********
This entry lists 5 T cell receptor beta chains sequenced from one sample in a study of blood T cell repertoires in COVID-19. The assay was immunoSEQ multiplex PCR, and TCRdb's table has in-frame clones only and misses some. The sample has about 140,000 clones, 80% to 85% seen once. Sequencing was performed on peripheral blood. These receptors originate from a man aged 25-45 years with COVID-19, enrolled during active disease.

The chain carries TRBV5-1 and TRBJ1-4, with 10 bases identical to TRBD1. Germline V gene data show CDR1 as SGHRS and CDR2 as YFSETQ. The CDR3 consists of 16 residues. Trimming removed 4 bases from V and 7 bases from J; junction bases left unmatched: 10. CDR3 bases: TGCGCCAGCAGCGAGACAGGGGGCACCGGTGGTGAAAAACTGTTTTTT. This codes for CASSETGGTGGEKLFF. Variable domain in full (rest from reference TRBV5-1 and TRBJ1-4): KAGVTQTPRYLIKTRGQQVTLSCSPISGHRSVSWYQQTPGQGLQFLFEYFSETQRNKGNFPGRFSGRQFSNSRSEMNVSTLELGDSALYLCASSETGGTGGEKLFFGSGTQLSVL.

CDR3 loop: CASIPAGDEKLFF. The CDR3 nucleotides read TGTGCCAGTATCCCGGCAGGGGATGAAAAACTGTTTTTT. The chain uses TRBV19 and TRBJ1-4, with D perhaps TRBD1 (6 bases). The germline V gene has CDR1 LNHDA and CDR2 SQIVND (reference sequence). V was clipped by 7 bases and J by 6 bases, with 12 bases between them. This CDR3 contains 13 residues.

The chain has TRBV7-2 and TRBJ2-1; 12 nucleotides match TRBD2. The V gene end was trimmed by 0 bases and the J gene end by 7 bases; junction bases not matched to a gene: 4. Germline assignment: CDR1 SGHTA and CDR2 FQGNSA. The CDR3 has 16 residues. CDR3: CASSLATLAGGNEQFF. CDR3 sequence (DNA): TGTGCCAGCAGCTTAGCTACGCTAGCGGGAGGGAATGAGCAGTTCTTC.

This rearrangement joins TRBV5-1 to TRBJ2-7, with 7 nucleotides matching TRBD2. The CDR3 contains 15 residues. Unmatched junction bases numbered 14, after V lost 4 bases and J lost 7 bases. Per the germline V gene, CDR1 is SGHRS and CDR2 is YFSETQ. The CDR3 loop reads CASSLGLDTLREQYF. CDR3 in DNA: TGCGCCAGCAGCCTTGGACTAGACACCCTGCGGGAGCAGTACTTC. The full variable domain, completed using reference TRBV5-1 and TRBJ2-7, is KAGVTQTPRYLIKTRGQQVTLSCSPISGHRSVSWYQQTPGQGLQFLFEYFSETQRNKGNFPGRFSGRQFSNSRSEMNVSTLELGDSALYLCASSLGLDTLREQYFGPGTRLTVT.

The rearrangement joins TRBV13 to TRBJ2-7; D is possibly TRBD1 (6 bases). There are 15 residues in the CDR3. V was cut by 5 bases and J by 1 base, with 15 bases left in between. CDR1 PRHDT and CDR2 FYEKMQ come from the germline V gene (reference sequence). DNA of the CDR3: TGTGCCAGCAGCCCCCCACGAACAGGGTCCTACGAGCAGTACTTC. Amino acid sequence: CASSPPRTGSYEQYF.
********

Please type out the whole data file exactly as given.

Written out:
This entry lists 5 T cell receptor beta chains sequenced from one sample in a study of blood T cell repertoires in COVID-19. The assay was immunoSEQ multiplex PCR, and TCRdb's table has in-frame clones only and misses some. The sample has about 140,000 clones, 80% to 85% seen once. Sequencing was performed on peripheral blood. These receptors originate from a man aged 25-45 years with COVID-19, enrolled during active disease.

The chain carries TRBV5-1 and TRBJ1-4, with 10 bases identical to TRBD1. Germline V gene data show CDR1 as SGHRS and CDR2 as YFSETQ. The CDR3 consists of 16 residues. Trimming removed 4 bases from V and 7 bases from J; junction bases left unmatched: 10. CDR3 bases: TGCGCCAGCAGCGAGACAGGGGGCACCGGTGGTGAAAAACTGTTTTTT. This codes for CASSETGGTGGEKLFF. Variable domain in full (rest from reference TRBV5-1 and TRBJ1-4): KAGVTQTPRYLIKTRGQQVTLSCSPISGHRSVSWYQQTPGQGLQFLFEYFSETQRNKGNFPGRFSGRQFSNSRSEMNVSTLELGDSALYLCASSETGGTGGEKLFFGSGTQLSVL.

CDR3 loop: CASIPAGDEKLFF. The CDR3 nucleotides read TGTGCCAGTATCCCGGCAGGGGATGAAAAACTGTTTTTT. The chain uses TRBV19 and TRBJ1-4, with D perhaps TRBD1 (6 bases). The germline V gene has CDR1 LNHDA and CDR2 SQIVND (reference sequence). V was clipped by 7 bases and J by 6 bases, with 12 bases between them. This CDR3 contains 13 residues.

The chain has TRBV7-2 and TRBJ2-1; 12 nucleotides match TRBD2. The V gene end was trimmed by 0 bases and the J gene end by 7 bases; junction bases not matched to a gene: 4. Germline assignment: CDR1 SGHTA and CDR2 FQGNSA. The CDR3 has 16 residues. CDR3: CASSLATLAGGNEQFF. CDR3 sequence (DNA): TGTGCCAGCAGCTTAGCTACGCTAGCGGGAGGGAATGAGCAGTTCTTC.

This rearrangement joins TRBV5-1 to TRBJ2-7, with 7 nucleotides matching TRBD2. The CDR3 contains 15 residues. Unmatched junction bases numbered 14, after V lost 4 bases and J lost 7 bases. Per the germline V gene, CDR1 is SGHRS and CDR2 is YFSETQ. The CDR3 loop reads CASSLGLDTLREQYF. CDR3 in DNA: TGCGCCAGCAGCCTTGGACTAGACACCCTGCGGGAGCAGTACTTC. The full variable domain, completed using reference TRBV5-1 and TRBJ2-7, is KAGVTQTPRYLIKTRGQQVTLSCSPISGHRSVSWYQQTPGQGLQFLFEYFSETQRNKGNFPGRFSGRQFSNSRSEMNVSTLELGDSALYLCASSLGLDTLREQYFGPGTRLTVT.

The rearrangement joins TRBV13 to TRBJ2-7; D is possibly TRBD1 (6 bases). There are 15 residues in the CDR3. V was cut by 5 bases and J by 1 base, with 15 bases left in between. CDR1 PRHDT and CDR2 FYEKMQ come from the germline V gene (reference sequence). DNA of the CDR3: TGTGCCAGCAGCCCCCCACGAACAGGGTCCTACGAGCAGTACTTC. Amino acid sequence: CASSPPRTGSYEQYF.